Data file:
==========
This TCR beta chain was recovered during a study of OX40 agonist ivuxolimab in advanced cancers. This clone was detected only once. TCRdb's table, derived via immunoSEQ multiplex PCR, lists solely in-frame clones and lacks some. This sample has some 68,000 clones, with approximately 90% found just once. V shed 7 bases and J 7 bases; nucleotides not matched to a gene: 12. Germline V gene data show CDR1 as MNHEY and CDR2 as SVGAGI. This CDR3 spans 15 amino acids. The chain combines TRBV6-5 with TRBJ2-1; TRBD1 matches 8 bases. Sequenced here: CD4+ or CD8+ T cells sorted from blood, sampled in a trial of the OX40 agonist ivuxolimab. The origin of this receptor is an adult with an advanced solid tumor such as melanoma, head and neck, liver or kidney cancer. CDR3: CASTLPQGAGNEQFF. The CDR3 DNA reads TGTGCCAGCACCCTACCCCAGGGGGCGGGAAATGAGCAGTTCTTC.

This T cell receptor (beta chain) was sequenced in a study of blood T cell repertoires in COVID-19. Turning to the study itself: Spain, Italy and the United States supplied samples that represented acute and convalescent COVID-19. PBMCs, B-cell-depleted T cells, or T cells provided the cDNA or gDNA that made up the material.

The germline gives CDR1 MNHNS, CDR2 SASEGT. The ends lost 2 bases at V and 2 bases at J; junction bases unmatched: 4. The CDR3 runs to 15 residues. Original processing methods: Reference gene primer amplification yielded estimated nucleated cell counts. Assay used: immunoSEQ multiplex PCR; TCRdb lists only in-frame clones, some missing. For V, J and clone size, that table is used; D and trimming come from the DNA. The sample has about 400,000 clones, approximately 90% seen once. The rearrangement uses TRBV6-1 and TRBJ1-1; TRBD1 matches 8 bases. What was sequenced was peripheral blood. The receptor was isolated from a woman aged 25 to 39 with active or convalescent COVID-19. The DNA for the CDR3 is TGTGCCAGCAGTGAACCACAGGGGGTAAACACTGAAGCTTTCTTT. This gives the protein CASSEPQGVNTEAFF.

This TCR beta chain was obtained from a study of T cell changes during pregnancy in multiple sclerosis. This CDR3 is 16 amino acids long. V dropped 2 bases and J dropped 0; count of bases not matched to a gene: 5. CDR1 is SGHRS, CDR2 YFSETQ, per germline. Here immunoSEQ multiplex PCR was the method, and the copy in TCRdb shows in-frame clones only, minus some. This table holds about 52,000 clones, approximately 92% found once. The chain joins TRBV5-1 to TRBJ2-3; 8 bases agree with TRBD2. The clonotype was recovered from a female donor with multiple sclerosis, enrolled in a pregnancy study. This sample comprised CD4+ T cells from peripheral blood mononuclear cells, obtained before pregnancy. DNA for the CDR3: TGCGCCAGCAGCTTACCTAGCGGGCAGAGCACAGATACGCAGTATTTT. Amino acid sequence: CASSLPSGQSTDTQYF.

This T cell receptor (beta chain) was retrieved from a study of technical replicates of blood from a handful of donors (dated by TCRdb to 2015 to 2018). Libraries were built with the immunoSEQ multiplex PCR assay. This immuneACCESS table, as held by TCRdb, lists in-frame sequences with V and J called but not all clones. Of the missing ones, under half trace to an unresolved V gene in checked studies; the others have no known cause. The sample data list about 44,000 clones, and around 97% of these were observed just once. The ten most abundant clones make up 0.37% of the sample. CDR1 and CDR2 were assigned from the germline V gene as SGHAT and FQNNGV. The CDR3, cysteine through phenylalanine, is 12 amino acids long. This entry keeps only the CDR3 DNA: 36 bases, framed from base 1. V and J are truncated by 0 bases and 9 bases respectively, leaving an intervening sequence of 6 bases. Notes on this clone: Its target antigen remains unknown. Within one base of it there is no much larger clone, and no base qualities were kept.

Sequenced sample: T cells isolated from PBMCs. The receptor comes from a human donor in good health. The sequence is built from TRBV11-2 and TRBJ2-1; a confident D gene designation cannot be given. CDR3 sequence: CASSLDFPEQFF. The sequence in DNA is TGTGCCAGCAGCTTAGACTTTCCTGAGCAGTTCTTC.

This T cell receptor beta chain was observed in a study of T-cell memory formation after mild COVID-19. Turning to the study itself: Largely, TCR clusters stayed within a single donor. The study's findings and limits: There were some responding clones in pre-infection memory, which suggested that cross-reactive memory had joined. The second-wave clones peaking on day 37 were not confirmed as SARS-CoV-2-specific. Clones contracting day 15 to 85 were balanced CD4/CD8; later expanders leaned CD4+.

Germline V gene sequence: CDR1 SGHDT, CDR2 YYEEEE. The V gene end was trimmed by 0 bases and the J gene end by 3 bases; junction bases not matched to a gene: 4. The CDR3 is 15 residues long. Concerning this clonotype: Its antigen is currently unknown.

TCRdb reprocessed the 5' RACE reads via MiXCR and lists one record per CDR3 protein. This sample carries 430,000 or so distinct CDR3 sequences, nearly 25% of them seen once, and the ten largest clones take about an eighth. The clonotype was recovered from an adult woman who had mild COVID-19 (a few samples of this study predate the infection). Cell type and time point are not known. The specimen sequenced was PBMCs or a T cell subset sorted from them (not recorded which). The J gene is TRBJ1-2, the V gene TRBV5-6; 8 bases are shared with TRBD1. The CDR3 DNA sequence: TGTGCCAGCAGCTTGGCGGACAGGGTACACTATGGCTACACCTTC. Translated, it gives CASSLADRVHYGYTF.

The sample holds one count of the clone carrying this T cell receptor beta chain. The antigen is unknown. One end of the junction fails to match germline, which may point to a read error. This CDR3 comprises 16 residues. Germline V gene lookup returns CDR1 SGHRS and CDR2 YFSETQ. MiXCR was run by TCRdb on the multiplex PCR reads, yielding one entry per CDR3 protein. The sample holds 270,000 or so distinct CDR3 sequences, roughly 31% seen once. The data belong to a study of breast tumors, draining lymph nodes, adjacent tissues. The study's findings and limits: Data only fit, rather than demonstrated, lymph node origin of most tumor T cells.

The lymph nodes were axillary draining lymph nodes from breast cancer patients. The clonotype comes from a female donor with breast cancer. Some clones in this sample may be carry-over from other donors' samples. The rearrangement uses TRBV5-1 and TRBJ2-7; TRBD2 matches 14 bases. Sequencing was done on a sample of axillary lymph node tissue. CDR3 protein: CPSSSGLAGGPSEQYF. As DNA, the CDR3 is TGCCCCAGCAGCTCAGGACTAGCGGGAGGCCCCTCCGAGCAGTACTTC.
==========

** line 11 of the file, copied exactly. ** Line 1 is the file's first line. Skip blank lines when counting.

The lymph nodes were axillary draining lymph nodes from breast cancer patients. The clonotype comes from a female donor with breast cancer. Some clones in this sample may be carry-over from other donors' samples. The rearrangement uses TRBV5-1 and TRBJ2-7; TRBD2 matches 14 bases. Sequencing was done on a sample of axillary lymph node tissue. CDR3 protein: CPSSSGLAGGPSEQYF. As DNA, the CDR3 is TGCCCCAGCAGCTCAGGACTAGCGGGAGGCCCCTCCGAGCAGTACTTC.